Oklahoma Bankruptcy Law (OK)
How Oklahoma laws affect filing forms, documents and schedules
Most Oklahoma bankruptcy laws are fairly well established, yet the almost constant stream of amendments and changes requires careful attention. Any error, omission, or intentional misrepresentation can, at a minimum, result in dismal. The laws and rules governing the submission of forms requires strict compliance. Software programs catch many errors and inconsistencies, yet omissions of vital information are more problematic and raise the suspicion of the trustee and courts.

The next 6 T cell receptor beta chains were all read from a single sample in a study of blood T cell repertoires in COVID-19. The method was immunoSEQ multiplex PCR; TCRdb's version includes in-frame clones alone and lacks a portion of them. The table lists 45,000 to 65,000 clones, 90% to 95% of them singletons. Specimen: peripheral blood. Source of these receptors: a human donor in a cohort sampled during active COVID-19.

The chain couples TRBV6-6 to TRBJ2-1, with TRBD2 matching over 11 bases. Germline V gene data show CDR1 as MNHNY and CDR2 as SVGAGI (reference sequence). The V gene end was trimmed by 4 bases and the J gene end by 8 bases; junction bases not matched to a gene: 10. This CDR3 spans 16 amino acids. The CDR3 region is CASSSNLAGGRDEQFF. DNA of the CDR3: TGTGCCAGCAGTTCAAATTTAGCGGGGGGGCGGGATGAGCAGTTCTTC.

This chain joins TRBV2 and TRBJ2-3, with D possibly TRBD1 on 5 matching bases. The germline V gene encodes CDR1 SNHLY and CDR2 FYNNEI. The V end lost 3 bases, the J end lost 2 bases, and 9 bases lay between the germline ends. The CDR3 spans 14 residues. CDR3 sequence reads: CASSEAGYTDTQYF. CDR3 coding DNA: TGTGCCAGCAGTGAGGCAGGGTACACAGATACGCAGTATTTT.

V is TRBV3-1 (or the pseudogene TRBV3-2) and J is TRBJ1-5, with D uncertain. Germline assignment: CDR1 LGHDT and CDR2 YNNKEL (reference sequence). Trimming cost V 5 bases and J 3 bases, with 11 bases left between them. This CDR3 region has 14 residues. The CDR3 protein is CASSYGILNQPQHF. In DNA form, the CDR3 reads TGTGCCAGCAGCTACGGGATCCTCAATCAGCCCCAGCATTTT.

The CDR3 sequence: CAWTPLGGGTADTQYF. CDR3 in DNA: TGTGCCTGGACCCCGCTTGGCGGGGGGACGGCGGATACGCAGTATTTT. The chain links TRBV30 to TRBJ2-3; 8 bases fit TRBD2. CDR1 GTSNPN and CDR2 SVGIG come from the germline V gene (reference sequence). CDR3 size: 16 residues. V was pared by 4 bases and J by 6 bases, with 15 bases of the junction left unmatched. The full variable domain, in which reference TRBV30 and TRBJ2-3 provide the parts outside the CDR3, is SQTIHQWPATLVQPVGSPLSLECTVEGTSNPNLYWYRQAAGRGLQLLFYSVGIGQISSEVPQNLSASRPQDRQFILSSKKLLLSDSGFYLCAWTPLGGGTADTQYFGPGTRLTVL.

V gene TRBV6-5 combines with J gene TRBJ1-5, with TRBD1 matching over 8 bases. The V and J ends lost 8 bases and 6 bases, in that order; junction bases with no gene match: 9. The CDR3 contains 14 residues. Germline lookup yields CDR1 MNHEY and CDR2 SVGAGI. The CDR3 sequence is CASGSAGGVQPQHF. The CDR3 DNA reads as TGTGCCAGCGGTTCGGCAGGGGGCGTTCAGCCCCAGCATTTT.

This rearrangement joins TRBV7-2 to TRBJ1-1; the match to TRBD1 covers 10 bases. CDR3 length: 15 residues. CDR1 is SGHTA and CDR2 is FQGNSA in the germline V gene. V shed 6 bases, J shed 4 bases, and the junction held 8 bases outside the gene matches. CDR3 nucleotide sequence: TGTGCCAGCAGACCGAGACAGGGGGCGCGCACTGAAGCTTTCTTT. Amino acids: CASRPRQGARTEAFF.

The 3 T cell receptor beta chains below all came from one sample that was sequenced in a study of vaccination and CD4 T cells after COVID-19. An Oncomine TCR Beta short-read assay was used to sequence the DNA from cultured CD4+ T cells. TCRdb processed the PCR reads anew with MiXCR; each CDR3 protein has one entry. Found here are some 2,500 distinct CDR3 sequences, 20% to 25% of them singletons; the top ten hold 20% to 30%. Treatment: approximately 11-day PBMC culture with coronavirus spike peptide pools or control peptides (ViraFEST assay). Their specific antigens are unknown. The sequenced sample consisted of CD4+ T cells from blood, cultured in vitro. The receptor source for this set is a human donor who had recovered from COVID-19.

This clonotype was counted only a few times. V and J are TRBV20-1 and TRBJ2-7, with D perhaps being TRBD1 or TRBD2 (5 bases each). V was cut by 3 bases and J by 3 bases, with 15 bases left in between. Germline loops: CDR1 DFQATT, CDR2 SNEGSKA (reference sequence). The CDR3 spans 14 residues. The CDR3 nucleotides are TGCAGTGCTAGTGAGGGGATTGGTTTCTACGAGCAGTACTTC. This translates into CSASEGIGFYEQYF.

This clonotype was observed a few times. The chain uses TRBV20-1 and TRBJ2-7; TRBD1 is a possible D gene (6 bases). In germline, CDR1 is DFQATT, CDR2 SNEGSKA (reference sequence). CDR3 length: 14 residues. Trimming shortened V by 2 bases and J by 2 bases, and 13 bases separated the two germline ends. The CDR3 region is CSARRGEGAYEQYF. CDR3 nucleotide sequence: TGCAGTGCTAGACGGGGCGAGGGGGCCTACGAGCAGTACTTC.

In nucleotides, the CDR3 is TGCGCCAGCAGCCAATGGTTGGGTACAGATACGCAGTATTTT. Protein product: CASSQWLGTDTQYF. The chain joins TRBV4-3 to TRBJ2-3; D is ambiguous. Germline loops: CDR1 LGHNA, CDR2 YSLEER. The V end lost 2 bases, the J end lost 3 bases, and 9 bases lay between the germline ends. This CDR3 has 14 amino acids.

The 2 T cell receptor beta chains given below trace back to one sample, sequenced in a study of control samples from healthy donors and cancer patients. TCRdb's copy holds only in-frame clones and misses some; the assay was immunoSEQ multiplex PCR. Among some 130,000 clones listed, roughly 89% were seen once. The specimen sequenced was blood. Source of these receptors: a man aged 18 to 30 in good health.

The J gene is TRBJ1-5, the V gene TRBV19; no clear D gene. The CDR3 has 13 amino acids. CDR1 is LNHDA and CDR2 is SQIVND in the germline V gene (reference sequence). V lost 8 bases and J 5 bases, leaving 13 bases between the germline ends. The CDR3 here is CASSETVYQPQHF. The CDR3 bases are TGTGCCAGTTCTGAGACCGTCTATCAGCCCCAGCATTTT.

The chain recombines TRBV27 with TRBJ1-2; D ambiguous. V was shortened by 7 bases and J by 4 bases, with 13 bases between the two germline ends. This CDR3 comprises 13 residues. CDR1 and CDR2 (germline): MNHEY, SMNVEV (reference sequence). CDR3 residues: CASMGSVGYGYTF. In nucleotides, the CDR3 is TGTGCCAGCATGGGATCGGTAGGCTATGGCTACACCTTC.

The statement of Financial affairs requires accurate disclosure of all financial accounts, current, closed, and dormant. Stock broker accounts, mutual fund accounts, and even safety deposit accounts are especially of interest to trustees. During the 341 meeting, trustees routinely ask debtors about these accounts and disposition of balances over the year preceding the filing of the original petition. If accounts are nominal, and no significant non-exempt assets are found, trustee usually decline forfeiture if balances are below a few hundred dollars. Because of the high likelihood of questions regarding forms and disclosures, careful review and planning when filing prevents many common problems. If you retain legal counsel, these problems can be minimized or eliminated altogether.